Friday, March 24, 2017

The Japanese practice of 'forest bathing' is scientificially proven to be good for you | World Economic Forum


Put on your insect repellant, walking shoes, and dive into your nearest forrest, park, or woodlands. It is good for your health.

Deep in our DNA is the fact that we were hunter, gatherers. Most primates are forrest dwellers, many species of apes, gorrillas, orangutans, lemurs reside in the forests of the world.  They must 'know' something we don't take as everyday activity.



The tonic of the wilderness was Henry David Thoreau’s classic prescription for civilization and its discontents, offered in the 1854 essay Walden: Or, Life in the Woods. Now there’s scientific evidence supporting eco-therapy. The Japanese practice of forest bathing is proven to lower heart rate and blood pressure, reduce stress hormone production, boost the immune system, and improve overall feelings of wellbeing.

Forest bathing—basically just being in the presence of trees—became part of a national public health program in Japan in 1982 when the forestry ministry coined the phrase shinrin-yoku and promoted topiary as therapy. Nature appreciation—picnicking en masse under the cherry blossoms, for example—is a national pastime in Japan, so forest bathing quickly took. The environment’s wisdom has long been evident to the culture: Japan’s Zen masters asked: If a tree falls in the forest and no one hears, does it make a sound?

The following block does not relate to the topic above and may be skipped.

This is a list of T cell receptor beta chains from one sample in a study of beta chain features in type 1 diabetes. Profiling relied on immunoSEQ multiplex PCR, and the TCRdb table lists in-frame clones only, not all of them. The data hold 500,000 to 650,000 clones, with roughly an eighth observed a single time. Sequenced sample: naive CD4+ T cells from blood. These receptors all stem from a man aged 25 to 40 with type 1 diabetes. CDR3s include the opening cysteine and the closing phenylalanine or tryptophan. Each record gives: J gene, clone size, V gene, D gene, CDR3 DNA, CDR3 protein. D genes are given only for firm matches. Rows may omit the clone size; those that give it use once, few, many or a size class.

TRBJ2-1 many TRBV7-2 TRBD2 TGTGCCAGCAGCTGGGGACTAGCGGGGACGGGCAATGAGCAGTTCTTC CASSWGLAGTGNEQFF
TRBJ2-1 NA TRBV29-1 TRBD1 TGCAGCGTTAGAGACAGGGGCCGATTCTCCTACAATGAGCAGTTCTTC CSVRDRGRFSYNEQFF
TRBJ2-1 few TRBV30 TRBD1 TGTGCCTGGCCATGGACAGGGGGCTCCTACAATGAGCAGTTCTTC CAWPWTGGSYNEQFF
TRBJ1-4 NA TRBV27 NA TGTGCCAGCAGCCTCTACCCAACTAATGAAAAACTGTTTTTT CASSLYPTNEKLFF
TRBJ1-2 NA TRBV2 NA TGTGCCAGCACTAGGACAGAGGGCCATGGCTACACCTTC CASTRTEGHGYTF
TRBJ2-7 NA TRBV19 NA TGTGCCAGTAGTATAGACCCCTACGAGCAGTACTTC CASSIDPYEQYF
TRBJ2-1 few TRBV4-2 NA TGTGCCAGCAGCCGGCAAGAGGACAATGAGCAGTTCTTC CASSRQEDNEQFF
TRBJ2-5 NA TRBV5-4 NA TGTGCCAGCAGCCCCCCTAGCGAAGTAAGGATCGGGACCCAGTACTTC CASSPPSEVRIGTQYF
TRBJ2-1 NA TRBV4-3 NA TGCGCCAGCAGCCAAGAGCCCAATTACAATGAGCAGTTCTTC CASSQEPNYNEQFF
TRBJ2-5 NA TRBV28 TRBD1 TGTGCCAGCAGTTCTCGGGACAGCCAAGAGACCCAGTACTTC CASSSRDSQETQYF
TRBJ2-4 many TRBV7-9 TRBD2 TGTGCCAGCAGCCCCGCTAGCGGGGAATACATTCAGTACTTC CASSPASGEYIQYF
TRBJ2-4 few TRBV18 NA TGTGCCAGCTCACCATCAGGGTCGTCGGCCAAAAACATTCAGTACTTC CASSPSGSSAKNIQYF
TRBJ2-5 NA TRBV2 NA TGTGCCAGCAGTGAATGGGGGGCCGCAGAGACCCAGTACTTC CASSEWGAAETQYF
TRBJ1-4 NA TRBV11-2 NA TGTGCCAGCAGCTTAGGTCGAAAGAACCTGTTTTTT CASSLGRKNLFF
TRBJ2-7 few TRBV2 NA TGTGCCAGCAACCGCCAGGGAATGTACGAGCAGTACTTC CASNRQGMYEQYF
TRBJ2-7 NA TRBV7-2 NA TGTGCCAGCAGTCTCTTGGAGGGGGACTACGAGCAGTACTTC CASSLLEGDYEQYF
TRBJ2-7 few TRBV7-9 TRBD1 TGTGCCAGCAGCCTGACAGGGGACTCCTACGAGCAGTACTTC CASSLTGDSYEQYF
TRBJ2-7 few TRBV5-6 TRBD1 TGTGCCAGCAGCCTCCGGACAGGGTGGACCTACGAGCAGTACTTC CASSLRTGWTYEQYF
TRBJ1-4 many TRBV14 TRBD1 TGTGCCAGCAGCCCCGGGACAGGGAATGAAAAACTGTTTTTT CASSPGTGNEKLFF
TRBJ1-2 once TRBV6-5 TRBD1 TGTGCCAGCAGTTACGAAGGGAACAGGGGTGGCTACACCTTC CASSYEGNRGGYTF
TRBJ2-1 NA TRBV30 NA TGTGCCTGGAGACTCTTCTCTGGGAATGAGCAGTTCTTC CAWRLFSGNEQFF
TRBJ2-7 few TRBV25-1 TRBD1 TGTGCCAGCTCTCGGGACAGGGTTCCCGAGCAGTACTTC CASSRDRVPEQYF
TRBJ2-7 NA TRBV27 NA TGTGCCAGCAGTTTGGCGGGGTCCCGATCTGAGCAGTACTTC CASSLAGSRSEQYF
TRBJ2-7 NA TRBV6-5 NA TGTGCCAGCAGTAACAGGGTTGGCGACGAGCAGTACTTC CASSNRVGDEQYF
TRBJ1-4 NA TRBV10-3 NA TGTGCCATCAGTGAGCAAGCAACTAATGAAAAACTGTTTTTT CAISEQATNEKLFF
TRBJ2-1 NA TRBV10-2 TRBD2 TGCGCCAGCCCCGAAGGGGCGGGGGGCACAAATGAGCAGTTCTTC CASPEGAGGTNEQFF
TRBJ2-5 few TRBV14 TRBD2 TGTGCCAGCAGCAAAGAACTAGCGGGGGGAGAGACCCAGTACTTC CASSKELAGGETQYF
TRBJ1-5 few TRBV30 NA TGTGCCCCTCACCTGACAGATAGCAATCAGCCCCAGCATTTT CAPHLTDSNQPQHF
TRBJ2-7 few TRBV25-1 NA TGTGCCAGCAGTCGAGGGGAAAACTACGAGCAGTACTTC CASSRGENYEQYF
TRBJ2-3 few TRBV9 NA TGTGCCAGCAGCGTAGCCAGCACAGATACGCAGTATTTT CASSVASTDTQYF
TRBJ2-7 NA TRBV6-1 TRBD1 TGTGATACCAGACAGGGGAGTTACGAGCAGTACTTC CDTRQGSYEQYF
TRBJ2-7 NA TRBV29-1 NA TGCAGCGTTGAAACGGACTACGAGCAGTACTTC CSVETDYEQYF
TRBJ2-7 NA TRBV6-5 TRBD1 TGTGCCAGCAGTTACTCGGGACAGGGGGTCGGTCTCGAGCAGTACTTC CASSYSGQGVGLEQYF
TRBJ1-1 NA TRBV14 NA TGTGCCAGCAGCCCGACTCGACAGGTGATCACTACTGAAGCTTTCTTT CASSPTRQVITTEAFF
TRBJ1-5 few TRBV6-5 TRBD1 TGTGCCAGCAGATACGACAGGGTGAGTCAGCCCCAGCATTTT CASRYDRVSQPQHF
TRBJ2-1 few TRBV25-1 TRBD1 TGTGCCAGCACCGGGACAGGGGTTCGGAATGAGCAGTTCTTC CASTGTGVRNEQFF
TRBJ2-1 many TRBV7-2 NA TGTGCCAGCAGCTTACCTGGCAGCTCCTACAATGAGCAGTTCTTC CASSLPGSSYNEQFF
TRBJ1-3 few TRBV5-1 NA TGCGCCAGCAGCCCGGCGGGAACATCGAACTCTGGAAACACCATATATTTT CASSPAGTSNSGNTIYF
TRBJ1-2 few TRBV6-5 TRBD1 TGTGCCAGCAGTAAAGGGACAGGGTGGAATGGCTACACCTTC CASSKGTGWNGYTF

Forest air doesn’t just feel fresher and better—inhaling phytoncide seems to actually improve immune system function.


“Don’t effort,” says Gregg Berman, a registered nurse, wilderness expert, and certified forest bathing guide in California. He’s leading a small group on the Big Trees Trail in Oakland one cool October afternoon, barefoot among the redwoods. Berman tells the group—wearing shoes—that the human nervous system is both of nature and attuned to it. Planes roar overhead as the forest bathers wander slowly, quietly, under the green cathedral of trees.

City dwellers can benefit from the effects of trees with just a visit to the park. Brief exposure to greenery in urban environments can relieve stress levels, and experts have recommended “doses of nature” as part of treatment of attention disorders in children. What all of this evidence suggests is we don’t seem to need a lot of exposure to gain from nature—but regular contact appears to improve our immune system function and our wellbeing.

Julia Plevin, a product designer and urban forest bather, founded San Francisco’s 200-member Forest Bathing Club Meetup in 2014. They gather monthly to escape technology. “It’s an immersive experience,” Plevin explained to Quartz. “So much of our lives are spent interacting with 2D screens. This is such a bummer because there’s a whole 3D world out there! Forest bathing is a break from your phone and computer…from all that noise of social media and email.”

Before we crossed the threshold into the woods in Oakland, Berman advised the forest bathers to pick up a rock, put a problem in and drop it. “You can pick up your troubles again when you leave,” he said with a straight face. But after two hours of forest bathing, no one does.








The Japanese practice of 'forest bathing' is scientificially proven to be good for you | World Economic Forum
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